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‘ [169] should be most positively prohibited that such citizens should electioneer, harangue, or canvass the regiments in any way. Their business should be, and only be, to distribute, on a certain fixed day, tickets to whoever may call for them. . . As it is intended that all soldiers entitled to vote shall exercise that privilege according to their own convictions of right, unmolested and unrestricted, there will be no objection to each party sending to armies easy of access a number of respectable gentlemen to see that these views are carried out.’

It would be difficult to frame regulations better calculated to secure the freest exercise of the suffrage in an army, and at the same time obviate the dangers which are instantly so apparent—the possibility of disturbance, the undue biassing of soldiers by their officers, the employment of troops to control opinion or coerce action in civil affairs.

As the day of the election approached, the anxiety in regard to the result became painful. It was the prosecution of the war that was at issue. This was the last opportunity the Democrats would have for years, of regaining power; but if they succeeded, there was little doubt, either at the North or South, that the rebels would attain their end. The enemy therefore made frantic efforts to influence the public mind. The affair at Hatcher's Run was proclaimed a national defeat, the siege of Richmond was declared hopeless; Hood was certain to cross the Ohio, and Sherman could not possibly escape annihilation. These vaunts of the rebels were repeated by their allies in the loyal states, and every endeavor was made to inculcate the belief that while absolute unanimity prevailed throughout the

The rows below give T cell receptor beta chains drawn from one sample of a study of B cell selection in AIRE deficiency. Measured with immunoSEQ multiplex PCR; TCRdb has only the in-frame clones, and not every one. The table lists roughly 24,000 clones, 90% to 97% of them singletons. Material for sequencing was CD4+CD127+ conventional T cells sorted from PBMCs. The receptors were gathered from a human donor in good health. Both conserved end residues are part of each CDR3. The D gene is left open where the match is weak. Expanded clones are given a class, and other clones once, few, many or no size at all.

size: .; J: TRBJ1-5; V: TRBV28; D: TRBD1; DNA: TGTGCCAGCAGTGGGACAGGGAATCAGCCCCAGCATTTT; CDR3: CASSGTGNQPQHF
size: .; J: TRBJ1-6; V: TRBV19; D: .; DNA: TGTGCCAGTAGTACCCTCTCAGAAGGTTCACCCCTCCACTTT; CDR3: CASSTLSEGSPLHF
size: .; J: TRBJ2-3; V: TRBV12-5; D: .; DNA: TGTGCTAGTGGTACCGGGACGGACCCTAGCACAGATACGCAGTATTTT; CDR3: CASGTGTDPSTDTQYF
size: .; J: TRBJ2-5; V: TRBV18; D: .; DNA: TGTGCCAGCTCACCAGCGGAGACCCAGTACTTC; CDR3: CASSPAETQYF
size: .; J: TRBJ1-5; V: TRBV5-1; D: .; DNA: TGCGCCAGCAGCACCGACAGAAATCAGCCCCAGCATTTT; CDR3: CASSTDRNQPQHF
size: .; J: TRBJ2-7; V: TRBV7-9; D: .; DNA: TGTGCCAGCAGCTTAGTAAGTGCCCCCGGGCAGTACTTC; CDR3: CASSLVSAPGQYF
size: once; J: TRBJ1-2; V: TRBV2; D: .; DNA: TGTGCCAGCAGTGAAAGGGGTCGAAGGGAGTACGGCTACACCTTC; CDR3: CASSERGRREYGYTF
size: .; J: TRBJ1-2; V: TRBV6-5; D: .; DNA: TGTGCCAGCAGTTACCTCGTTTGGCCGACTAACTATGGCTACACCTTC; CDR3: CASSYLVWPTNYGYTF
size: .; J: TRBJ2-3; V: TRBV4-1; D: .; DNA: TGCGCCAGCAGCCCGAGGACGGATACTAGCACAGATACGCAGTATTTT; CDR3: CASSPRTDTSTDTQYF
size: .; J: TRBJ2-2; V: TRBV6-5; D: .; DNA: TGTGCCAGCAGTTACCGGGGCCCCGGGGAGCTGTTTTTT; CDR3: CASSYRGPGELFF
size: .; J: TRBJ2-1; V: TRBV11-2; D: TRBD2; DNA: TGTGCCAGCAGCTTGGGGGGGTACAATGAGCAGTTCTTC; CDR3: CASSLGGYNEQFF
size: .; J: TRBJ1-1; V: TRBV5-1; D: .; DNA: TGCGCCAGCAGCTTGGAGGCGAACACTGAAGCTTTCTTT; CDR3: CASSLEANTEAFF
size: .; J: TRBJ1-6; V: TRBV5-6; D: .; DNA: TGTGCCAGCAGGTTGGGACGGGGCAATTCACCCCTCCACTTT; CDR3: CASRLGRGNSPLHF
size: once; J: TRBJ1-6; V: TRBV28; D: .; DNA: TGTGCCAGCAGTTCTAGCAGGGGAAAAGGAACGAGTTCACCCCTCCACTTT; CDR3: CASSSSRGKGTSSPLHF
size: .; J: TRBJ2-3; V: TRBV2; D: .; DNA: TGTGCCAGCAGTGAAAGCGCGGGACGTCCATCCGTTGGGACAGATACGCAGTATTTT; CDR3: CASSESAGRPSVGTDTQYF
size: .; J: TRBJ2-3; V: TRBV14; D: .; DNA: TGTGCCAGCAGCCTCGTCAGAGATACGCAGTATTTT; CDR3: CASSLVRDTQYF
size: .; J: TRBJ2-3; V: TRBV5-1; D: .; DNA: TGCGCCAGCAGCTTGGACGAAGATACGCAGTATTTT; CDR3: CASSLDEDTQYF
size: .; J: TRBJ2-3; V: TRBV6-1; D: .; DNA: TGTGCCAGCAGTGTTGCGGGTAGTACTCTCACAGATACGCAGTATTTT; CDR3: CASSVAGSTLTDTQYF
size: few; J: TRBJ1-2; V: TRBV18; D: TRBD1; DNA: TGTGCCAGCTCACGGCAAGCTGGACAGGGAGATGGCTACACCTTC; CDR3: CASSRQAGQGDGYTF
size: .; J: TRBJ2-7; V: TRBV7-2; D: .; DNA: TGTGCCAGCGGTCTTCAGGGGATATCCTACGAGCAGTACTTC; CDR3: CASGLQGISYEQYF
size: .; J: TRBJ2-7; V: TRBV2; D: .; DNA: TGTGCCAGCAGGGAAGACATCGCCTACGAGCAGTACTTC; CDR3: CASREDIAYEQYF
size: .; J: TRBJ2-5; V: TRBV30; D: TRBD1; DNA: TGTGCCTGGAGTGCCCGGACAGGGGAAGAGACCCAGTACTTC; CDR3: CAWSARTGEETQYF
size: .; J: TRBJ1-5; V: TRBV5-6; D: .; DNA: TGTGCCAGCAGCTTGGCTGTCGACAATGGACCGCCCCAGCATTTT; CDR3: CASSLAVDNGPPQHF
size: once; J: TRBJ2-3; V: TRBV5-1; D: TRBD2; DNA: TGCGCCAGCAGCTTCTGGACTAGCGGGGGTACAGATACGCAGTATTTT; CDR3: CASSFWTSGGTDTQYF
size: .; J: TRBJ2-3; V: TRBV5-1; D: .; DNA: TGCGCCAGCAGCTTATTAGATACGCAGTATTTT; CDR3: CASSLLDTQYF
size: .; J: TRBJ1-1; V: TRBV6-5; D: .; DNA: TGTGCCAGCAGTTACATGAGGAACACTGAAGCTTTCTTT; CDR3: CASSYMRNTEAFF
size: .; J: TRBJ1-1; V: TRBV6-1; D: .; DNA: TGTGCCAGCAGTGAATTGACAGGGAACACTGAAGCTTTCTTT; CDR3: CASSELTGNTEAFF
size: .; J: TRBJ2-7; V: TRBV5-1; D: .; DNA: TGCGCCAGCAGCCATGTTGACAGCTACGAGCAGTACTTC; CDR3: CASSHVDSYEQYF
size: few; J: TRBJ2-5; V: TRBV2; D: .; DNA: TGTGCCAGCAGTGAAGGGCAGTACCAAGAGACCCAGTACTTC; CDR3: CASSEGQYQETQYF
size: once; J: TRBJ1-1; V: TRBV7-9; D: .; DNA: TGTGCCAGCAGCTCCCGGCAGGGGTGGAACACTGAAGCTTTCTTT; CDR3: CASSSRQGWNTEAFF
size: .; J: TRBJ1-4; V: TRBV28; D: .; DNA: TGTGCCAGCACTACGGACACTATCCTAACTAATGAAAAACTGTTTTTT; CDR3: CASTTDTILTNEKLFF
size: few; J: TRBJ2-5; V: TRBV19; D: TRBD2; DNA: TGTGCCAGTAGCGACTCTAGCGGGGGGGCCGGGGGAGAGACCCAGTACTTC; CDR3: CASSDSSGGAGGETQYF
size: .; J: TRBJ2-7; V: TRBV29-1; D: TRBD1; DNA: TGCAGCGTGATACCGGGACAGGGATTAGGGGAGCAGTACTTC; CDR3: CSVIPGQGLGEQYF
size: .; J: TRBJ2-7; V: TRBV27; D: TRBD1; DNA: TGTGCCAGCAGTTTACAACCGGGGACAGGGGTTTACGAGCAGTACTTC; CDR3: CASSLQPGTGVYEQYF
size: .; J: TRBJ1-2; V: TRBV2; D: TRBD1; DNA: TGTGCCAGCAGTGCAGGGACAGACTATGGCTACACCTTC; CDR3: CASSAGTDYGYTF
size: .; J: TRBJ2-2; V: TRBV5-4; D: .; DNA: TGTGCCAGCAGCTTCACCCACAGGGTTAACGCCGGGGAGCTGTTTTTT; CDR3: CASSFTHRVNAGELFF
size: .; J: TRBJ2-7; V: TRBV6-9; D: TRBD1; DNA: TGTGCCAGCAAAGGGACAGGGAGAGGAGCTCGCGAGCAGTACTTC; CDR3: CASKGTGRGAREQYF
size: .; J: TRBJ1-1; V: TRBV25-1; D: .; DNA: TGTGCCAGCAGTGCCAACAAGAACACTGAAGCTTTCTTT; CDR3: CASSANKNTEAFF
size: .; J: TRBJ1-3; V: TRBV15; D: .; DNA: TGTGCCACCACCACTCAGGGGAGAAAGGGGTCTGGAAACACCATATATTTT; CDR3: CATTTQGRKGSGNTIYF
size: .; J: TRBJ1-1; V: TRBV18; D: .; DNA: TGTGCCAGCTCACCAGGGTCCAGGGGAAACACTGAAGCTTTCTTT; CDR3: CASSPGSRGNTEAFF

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William T. Sherman (1)
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